Going West/Music for Our Great Field Trip - SQUILT Lesson #4

What a treat today's music is.    Aaron Copland is MY FAVORITE COMPOSER OF ALL TIME!   

I fell in love with his music when I was in high school, and then studied it more in depth when I got to college.   I can vividly remember the year - 1990 - we went to our music history class and our professor told us Aaron Copland had died.   It was a sad day for the music world.

My favorite piece was always Appalachian Spring, but as I've shared his music with my children I've come to love it all.    This week's selection is "Hoe down" from Rodeo.   (You might recognize it as the music from the Beef Council commercial!)

Aaron Copland's music is quinticentially AMERICAN.  Every note of it makes you feel that you are standing somewhere in the American landscape, whether it is the Appalachian Mountains or the Great Plains.  


*image courtest Wikipedia Commons

As we prepare to leave for our trek to The Rocky Mountains and The Oregon Trail I wanted my children to listen to some of his music and analyze WHAT makes it sound so American.    They have been enjoying it so much.    I haven't been scientific about it, either.   I have just searched on YouTube and let them listen to anything and everything Aaron Copland.  

 Download your SQUILT listening sheet here.   If you aren't familiar with SQUILT, read this post before you get started.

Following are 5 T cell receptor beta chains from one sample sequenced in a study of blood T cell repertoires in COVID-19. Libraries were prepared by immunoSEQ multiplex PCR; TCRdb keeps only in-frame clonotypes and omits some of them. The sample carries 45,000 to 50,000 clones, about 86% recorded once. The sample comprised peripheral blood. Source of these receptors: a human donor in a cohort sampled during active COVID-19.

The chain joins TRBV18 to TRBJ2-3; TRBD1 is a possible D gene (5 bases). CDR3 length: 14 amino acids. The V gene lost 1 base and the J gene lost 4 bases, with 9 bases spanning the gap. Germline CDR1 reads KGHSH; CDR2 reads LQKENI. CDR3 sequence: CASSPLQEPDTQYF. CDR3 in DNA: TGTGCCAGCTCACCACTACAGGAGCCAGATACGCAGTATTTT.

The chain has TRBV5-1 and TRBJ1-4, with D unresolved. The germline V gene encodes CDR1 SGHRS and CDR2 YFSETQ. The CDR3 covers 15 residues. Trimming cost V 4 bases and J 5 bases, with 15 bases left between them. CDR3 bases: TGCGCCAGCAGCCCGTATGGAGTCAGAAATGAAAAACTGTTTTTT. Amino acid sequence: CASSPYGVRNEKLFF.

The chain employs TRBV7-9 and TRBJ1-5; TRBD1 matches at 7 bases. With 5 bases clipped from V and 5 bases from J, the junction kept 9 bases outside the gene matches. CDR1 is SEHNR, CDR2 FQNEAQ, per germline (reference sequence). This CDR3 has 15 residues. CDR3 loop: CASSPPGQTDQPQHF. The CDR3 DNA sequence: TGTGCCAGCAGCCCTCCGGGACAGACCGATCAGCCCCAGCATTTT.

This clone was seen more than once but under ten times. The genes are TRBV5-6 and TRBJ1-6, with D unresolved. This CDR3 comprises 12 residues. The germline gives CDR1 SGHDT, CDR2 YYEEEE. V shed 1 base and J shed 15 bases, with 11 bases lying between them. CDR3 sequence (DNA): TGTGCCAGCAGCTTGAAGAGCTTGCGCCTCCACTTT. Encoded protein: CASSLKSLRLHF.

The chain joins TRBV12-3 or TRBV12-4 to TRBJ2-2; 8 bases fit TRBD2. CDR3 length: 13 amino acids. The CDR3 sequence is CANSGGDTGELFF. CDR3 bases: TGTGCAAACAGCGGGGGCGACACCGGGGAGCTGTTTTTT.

Invite your children to listen quietly to Hoe down-- after this initial listening you can then ask them to fill out their SQUILT form while listening again.   Watching this YouTube video is helpful while identifying instruments, etc.... 


There's just so much here as you're listening.   The spirit of the American West is heard; it's as if you can see the people dancing and riding horses.   Do your children know what a hoe down is?   Quite simply, it is a lively American folk dance.


Most of the piece is loud (forte) due to the nature of the hoedown.    It does get a bit softer when we hear the horses hooves (played by the woodblocks) in the beginning.    Throughout the piece it alternates between the loud sections and short soft sections.


It is quite fast and lively.  There is a MAIN THEME that is presented in the beginning and keeps recurring throughout the piece.  Can your children hear it?   The rhythms in the pieces were masterfully created by Copland to sound like horses and people dancing.  

If you want to get more technical, this piece is in duple meter -- which means the beats are grouped in twos. Can your children count "1-2, 1-2, 1-2" with the piece?


This is fun!  I hear a full range of the orchestra:  strings, woodwinds, brass and percussion.   Do you know about the different families of the orchestra?  This site may help.    Listen for the following instruments that play an imortant part:

  • xylophone
  • violins (they would have been referred to as "fiddles" in the Old West)
  • trumpet solo



Obviously it is lively, dancing music.    How does Copland's music evoke the spirit of the American West??  


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